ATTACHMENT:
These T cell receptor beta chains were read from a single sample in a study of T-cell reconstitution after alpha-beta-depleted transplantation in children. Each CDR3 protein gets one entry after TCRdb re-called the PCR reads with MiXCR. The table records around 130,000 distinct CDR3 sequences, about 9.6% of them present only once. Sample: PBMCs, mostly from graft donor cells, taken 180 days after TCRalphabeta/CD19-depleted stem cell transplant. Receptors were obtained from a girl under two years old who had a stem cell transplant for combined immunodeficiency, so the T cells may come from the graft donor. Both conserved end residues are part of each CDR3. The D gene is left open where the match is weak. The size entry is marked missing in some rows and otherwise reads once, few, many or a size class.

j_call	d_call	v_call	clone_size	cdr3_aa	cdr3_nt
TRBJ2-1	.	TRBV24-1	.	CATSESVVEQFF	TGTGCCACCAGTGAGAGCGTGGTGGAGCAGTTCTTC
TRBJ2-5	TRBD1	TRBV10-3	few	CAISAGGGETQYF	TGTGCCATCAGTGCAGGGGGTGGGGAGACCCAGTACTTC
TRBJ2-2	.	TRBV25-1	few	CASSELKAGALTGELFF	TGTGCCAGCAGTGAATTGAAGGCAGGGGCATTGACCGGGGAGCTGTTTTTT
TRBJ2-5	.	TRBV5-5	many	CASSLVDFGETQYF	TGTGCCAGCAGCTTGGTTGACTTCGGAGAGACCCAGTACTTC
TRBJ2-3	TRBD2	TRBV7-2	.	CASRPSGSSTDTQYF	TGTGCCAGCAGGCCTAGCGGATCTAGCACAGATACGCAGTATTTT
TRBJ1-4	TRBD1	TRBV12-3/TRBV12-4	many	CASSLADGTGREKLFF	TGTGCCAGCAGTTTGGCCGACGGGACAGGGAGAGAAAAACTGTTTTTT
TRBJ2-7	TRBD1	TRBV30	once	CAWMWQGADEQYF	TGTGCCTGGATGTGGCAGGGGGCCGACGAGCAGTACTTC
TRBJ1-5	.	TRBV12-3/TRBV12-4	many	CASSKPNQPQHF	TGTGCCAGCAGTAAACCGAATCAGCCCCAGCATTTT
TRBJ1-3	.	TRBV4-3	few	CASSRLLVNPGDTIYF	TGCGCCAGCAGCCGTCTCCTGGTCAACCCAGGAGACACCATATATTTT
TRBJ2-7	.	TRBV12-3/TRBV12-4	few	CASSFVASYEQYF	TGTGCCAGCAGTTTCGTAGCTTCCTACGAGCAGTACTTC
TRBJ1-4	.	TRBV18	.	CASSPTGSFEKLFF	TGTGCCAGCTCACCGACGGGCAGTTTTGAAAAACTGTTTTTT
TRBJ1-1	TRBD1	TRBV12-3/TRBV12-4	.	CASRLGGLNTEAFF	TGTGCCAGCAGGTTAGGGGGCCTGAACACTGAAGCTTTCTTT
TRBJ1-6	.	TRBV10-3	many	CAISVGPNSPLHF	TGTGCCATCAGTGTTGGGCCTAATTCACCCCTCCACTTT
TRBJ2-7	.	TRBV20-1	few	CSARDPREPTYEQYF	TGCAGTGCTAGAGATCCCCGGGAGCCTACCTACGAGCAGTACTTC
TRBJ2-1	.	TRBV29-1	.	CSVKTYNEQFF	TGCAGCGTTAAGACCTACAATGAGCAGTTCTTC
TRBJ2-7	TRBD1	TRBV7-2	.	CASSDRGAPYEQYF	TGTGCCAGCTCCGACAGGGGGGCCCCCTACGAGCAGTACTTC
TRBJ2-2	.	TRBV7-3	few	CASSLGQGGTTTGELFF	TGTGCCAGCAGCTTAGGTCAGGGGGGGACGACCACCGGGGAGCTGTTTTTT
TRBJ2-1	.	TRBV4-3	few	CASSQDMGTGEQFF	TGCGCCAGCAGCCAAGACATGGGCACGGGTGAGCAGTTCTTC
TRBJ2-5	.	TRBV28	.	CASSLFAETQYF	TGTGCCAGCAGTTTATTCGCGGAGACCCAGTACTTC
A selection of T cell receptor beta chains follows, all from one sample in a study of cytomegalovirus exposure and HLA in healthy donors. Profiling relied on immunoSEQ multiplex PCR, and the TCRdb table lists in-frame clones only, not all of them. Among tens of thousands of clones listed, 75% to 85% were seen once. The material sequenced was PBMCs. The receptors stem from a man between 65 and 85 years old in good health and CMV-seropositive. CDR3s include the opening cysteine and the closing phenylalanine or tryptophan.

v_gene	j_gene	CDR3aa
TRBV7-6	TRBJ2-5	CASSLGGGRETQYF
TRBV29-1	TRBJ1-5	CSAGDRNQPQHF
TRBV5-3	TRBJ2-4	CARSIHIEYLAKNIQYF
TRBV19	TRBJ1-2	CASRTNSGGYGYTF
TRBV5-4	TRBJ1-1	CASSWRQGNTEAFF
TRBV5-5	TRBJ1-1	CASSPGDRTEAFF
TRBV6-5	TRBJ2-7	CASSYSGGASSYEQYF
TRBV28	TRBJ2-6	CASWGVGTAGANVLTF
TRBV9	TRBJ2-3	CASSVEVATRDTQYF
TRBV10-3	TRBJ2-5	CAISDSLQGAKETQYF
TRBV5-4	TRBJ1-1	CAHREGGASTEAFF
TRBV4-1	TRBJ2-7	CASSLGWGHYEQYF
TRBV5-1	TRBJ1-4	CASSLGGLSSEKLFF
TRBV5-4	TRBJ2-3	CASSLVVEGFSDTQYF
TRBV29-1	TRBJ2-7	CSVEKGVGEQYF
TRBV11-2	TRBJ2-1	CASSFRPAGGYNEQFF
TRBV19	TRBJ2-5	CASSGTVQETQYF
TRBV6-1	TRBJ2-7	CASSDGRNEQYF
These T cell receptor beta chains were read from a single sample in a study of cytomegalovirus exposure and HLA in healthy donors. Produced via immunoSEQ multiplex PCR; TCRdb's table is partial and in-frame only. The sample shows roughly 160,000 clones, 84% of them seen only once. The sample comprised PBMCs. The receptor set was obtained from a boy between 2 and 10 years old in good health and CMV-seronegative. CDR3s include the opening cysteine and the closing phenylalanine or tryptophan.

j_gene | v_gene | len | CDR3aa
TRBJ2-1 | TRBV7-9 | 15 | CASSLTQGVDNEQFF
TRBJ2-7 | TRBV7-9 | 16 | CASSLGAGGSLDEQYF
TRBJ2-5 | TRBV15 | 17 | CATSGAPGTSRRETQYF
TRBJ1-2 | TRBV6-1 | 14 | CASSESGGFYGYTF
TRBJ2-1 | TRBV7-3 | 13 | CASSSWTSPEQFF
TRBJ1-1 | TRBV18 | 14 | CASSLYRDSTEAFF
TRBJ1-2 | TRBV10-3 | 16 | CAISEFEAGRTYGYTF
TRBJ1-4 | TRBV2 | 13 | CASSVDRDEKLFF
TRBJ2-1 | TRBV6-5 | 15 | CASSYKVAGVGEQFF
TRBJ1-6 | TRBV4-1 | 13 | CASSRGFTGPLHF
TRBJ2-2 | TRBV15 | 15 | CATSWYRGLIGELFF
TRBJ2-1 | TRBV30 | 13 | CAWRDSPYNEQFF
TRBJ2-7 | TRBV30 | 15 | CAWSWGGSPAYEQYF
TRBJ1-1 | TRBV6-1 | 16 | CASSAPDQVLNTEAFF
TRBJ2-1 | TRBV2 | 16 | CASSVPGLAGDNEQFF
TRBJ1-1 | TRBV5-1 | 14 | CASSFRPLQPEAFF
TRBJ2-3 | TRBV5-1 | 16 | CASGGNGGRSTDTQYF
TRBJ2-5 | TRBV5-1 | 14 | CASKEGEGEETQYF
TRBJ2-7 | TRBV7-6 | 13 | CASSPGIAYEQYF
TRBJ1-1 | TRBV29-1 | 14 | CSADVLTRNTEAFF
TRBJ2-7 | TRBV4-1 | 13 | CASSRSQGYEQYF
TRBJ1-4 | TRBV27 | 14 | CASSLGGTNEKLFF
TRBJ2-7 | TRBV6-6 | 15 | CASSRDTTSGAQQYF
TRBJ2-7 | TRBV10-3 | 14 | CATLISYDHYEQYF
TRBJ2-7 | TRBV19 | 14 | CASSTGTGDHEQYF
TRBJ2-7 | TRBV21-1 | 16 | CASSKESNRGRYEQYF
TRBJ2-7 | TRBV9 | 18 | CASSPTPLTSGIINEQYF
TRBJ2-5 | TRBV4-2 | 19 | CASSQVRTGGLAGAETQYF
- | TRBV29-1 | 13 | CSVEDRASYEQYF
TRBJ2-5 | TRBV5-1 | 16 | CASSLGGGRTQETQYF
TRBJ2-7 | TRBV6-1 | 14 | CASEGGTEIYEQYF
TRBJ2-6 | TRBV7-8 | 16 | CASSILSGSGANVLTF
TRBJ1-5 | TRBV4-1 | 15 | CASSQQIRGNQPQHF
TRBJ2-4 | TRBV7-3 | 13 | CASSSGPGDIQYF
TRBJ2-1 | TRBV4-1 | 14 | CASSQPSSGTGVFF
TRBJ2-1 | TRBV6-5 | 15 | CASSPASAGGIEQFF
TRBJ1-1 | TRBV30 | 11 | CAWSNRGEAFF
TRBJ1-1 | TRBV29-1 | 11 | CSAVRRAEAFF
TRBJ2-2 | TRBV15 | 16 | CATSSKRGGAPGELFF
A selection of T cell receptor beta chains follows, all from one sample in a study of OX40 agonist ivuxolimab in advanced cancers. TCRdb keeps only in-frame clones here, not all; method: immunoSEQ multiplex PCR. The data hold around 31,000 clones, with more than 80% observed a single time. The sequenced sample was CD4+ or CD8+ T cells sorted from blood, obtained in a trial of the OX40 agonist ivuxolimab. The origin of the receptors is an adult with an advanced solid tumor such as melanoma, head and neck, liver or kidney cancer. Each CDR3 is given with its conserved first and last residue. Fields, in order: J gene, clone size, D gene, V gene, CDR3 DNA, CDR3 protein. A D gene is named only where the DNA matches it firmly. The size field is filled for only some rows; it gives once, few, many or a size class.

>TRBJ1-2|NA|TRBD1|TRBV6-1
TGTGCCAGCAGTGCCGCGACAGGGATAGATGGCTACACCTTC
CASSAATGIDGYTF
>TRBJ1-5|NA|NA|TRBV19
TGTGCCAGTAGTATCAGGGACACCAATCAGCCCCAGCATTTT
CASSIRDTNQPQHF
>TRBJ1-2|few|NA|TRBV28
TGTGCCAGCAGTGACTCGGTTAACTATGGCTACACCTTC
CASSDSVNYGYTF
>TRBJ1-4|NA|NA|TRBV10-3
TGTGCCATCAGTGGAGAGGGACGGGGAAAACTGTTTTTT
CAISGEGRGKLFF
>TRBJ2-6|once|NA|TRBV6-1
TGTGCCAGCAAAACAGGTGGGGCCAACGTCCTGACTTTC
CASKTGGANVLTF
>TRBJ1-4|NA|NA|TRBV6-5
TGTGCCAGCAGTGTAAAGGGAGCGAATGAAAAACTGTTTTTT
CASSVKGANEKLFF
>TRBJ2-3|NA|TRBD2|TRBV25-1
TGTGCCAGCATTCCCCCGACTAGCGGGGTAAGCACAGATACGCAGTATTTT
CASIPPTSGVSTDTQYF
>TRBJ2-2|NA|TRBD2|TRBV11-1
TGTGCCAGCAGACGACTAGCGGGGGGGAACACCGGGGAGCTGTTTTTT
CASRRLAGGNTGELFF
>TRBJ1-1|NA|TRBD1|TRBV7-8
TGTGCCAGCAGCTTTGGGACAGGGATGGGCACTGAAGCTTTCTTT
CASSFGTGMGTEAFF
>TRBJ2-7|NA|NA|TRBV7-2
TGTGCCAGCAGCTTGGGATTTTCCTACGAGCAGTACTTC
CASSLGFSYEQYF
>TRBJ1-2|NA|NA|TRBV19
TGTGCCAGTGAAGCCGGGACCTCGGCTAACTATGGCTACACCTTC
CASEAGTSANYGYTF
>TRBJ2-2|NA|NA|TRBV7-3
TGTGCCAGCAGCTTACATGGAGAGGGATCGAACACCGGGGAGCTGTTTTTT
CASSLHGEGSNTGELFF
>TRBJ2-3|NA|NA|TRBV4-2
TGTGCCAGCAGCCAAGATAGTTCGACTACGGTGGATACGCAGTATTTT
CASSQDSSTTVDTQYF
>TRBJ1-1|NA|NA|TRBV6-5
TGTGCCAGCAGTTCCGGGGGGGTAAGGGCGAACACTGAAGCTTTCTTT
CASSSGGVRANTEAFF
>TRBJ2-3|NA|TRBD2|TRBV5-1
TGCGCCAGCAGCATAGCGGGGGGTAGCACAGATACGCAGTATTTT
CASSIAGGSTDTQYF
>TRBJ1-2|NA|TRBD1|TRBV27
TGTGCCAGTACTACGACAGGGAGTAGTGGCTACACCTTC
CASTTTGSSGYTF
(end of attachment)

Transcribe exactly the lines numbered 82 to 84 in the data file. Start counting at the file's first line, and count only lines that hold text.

TRBJ2-2 | TRBV15 | 16 | CATSSKRGGAPGELFF
A selection of T cell receptor beta chains follows, all from one sample in a study of OX40 agonist ivuxolimab in advanced cancers. TCRdb keeps only in-frame clones here, not all; method: immunoSEQ multiplex PCR. The data hold around 31,000 clones, with more than 80% observed a single time. The sequenced sample was CD4+ or CD8+ T cells sorted from blood, obtained in a trial of the OX40 agonist ivuxolimab. The origin of the receptors is an adult with an advanced solid tumor such as melanoma, head and neck, liver or kidney cancer. Each CDR3 is given with its conserved first and last residue. Fields, in order: J gene, clone size, D gene, V gene, CDR3 DNA, CDR3 protein. A D gene is named only where the DNA matches it firmly. The size field is filled for only some rows; it gives once, few, many or a size class.

>TRBJ1-2|NA|TRBD1|TRBV6-1